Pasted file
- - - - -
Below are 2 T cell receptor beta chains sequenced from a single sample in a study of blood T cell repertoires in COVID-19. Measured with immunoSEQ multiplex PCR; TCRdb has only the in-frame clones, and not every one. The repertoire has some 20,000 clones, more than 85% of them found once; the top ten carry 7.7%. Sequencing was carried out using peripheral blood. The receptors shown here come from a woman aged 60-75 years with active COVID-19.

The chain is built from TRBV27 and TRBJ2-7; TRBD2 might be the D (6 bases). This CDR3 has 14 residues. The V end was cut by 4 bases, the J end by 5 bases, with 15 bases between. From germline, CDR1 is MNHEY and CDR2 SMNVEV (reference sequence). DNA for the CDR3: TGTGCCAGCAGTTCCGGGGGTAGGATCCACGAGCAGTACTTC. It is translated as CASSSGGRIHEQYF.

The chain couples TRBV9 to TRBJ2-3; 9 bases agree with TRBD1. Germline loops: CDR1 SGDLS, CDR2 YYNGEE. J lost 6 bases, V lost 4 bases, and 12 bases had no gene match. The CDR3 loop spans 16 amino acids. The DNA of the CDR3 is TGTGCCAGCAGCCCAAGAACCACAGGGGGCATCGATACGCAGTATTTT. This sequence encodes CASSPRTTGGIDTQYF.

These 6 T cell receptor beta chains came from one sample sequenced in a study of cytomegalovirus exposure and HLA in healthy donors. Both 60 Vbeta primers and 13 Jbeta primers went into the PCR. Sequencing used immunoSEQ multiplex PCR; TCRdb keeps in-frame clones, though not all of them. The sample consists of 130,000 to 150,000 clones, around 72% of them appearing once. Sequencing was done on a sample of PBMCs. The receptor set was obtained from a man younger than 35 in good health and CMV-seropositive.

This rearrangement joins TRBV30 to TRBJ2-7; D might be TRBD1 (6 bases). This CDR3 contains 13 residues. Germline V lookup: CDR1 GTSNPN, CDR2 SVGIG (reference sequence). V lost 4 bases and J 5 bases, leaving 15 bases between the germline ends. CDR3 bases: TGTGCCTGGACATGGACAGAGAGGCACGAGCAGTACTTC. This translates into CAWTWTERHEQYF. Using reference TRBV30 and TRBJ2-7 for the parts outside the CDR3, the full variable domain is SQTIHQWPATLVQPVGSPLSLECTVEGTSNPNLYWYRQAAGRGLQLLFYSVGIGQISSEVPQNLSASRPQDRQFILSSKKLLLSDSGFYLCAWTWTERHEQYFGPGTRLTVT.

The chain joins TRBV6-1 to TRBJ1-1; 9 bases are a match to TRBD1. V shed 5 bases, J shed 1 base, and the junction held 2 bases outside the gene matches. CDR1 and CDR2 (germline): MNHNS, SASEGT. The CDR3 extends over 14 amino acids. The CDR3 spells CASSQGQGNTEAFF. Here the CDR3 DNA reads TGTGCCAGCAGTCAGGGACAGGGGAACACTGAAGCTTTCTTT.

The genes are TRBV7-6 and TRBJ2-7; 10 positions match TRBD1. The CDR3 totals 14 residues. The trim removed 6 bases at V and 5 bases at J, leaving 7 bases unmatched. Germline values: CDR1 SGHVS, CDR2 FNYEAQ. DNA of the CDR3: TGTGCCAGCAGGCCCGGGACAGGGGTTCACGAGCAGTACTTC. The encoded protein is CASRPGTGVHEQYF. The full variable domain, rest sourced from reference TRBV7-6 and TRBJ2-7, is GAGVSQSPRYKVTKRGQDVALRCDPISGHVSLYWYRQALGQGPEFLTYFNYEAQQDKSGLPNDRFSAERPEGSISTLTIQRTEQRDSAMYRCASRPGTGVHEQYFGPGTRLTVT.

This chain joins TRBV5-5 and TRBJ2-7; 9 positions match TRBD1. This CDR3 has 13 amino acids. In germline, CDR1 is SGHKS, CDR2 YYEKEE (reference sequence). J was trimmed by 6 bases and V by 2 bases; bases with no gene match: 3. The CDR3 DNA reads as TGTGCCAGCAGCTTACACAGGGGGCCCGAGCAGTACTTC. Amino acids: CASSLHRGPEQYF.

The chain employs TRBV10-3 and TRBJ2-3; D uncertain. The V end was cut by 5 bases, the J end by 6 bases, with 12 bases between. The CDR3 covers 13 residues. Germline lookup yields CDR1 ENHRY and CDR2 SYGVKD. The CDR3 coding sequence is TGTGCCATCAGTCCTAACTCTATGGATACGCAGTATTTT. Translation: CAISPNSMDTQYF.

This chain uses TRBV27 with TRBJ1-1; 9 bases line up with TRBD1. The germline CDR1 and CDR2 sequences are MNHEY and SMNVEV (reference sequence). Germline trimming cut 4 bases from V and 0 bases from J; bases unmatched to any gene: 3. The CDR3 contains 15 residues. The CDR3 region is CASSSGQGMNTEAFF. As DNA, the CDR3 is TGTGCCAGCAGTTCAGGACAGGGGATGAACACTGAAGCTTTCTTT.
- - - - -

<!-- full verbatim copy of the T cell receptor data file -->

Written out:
Below are 2 T cell receptor beta chains sequenced from a single sample in a study of blood T cell repertoires in COVID-19. Measured with immunoSEQ multiplex PCR; TCRdb has only the in-frame clones, and not every one. The repertoire has some 20,000 clones, more than 85% of them found once; the top ten carry 7.7%. Sequencing was carried out using peripheral blood. The receptors shown here come from a woman aged 60-75 years with active COVID-19.

The chain is built from TRBV27 and TRBJ2-7; TRBD2 might be the D (6 bases). This CDR3 has 14 residues. The V end was cut by 4 bases, the J end by 5 bases, with 15 bases between. From germline, CDR1 is MNHEY and CDR2 SMNVEV (reference sequence). DNA for the CDR3: TGTGCCAGCAGTTCCGGGGGTAGGATCCACGAGCAGTACTTC. It is translated as CASSSGGRIHEQYF.

The chain couples TRBV9 to TRBJ2-3; 9 bases agree with TRBD1. Germline loops: CDR1 SGDLS, CDR2 YYNGEE. J lost 6 bases, V lost 4 bases, and 12 bases had no gene match. The CDR3 loop spans 16 amino acids. The DNA of the CDR3 is TGTGCCAGCAGCCCAAGAACCACAGGGGGCATCGATACGCAGTATTTT. This sequence encodes CASSPRTTGGIDTQYF.

These 6 T cell receptor beta chains came from one sample sequenced in a study of cytomegalovirus exposure and HLA in healthy donors. Both 60 Vbeta primers and 13 Jbeta primers went into the PCR. Sequencing used immunoSEQ multiplex PCR; TCRdb keeps in-frame clones, though not all of them. The sample consists of 130,000 to 150,000 clones, around 72% of them appearing once. Sequencing was done on a sample of PBMCs. The receptor set was obtained from a man younger than 35 in good health and CMV-seropositive.

This rearrangement joins TRBV30 to TRBJ2-7; D might be TRBD1 (6 bases). This CDR3 contains 13 residues. Germline V lookup: CDR1 GTSNPN, CDR2 SVGIG (reference sequence). V lost 4 bases and J 5 bases, leaving 15 bases between the germline ends. CDR3 bases: TGTGCCTGGACATGGACAGAGAGGCACGAGCAGTACTTC. This translates into CAWTWTERHEQYF. Using reference TRBV30 and TRBJ2-7 for the parts outside the CDR3, the full variable domain is SQTIHQWPATLVQPVGSPLSLECTVEGTSNPNLYWYRQAAGRGLQLLFYSVGIGQISSEVPQNLSASRPQDRQFILSSKKLLLSDSGFYLCAWTWTERHEQYFGPGTRLTVT.

The chain joins TRBV6-1 to TRBJ1-1; 9 bases are a match to TRBD1. V shed 5 bases, J shed 1 base, and the junction held 2 bases outside the gene matches. CDR1 and CDR2 (germline): MNHNS, SASEGT. The CDR3 extends over 14 amino acids. The CDR3 spells CASSQGQGNTEAFF. Here the CDR3 DNA reads TGTGCCAGCAGTCAGGGACAGGGGAACACTGAAGCTTTCTTT.

The genes are TRBV7-6 and TRBJ2-7; 10 positions match TRBD1. The CDR3 totals 14 residues. The trim removed 6 bases at V and 5 bases at J, leaving 7 bases unmatched. Germline values: CDR1 SGHVS, CDR2 FNYEAQ. DNA of the CDR3: TGTGCCAGCAGGCCCGGGACAGGGGTTCACGAGCAGTACTTC. The encoded protein is CASRPGTGVHEQYF. The full variable domain, rest sourced from reference TRBV7-6 and TRBJ2-7, is GAGVSQSPRYKVTKRGQDVALRCDPISGHVSLYWYRQALGQGPEFLTYFNYEAQQDKSGLPNDRFSAERPEGSISTLTIQRTEQRDSAMYRCASRPGTGVHEQYFGPGTRLTVT.

This chain joins TRBV5-5 and TRBJ2-7; 9 positions match TRBD1. This CDR3 has 13 amino acids. In germline, CDR1 is SGHKS, CDR2 YYEKEE (reference sequence). J was trimmed by 6 bases and V by 2 bases; bases with no gene match: 3. The CDR3 DNA reads as TGTGCCAGCAGCTTACACAGGGGGCCCGAGCAGTACTTC. Amino acids: CASSLHRGPEQYF.

The chain employs TRBV10-3 and TRBJ2-3; D uncertain. The V end was cut by 5 bases, the J end by 6 bases, with 12 bases between. The CDR3 covers 13 residues. Germline lookup yields CDR1 ENHRY and CDR2 SYGVKD. The CDR3 coding sequence is TGTGCCATCAGTCCTAACTCTATGGATACGCAGTATTTT. Translation: CAISPNSMDTQYF.

This chain uses TRBV27 with TRBJ1-1; 9 bases line up with TRBD1. The germline CDR1 and CDR2 sequences are MNHEY and SMNVEV (reference sequence). Germline trimming cut 4 bases from V and 0 bases from J; bases unmatched to any gene: 3. The CDR3 contains 15 residues. The CDR3 region is CASSSGQGMNTEAFF. As DNA, the CDR3 is TGTGCCAGCAGTTCAGGACAGGGGATGAACACTGAAGCTTTCTTT.